At seven the next morning, I drove him back to the airport. The goodbyes were difficult, but I was glad to have the
apartment back to myself, and I know he was glad to get back to Ashley.
After that, we lost touch. We'd email each other maybe once every six months. They were short and uninteresting
ones about random news and happenings in each other's lives.
Two years after his visit, I came close to running out of money because living at ease in San Francisco is expensive,
and my novel was at a standstill. I had gotten a job at a minor newsletter doing copy and taking photographs, but it
wasn't enough to compensate my expenses.
I called my father and couldn't get a hold of him. We rarely talked, maybe twice since I moved out. I still had a key to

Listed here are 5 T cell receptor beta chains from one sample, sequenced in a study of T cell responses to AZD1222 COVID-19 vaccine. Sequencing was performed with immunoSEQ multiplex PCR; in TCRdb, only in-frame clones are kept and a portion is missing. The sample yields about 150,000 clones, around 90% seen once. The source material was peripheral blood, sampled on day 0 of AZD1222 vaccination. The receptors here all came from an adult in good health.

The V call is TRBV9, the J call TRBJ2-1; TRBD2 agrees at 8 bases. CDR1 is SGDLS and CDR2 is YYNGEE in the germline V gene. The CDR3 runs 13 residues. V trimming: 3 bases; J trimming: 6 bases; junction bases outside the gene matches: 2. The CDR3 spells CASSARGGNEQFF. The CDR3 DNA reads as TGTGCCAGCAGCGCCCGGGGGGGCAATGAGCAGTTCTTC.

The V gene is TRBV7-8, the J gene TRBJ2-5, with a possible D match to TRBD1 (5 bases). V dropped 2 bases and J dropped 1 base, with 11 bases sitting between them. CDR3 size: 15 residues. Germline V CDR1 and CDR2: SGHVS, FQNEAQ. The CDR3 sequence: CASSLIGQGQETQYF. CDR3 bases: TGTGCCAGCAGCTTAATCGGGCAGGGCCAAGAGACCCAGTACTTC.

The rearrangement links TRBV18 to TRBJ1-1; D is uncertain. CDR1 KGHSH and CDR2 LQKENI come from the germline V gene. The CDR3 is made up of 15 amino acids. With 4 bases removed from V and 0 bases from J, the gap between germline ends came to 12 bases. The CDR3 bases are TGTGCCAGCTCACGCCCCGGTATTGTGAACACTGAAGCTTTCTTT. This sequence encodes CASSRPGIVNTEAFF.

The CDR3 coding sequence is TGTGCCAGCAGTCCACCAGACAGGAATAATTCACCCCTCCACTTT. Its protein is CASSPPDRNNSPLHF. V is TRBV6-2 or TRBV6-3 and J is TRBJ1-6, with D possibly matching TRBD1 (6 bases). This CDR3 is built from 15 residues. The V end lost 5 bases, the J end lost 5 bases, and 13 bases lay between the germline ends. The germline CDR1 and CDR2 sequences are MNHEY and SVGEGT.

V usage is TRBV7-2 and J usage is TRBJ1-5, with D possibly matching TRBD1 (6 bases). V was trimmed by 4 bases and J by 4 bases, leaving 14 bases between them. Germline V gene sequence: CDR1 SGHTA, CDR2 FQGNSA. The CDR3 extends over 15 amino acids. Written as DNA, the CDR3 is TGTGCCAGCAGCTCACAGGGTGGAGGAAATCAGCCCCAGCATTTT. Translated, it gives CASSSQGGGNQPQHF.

the house, so I figured I'd drive myself back to Georgia.
I ran ads in the paper for my furniture, sold some at a garage sale, and then took the rest to Goodwill. I put most of
my clothes in the trunk of the Volvo, and I packed the ones I wear most often in a duffle bag. I put my guitar case in
the backseat and walked down the street to eat one last time at Caffé Cozzolino, which had the best Italian food I'd
ever eaten. I ordered the same thing I always did: fettuccine with chicken and alfredo sauce. It seemed like the
perfect meal to have before taking off.
When I finished stuffing myself, I walked back and got in my car. I wavered at first, reluctant to leave the city. Once
the Volvo sputtered to life, I put it in drive and made my way back.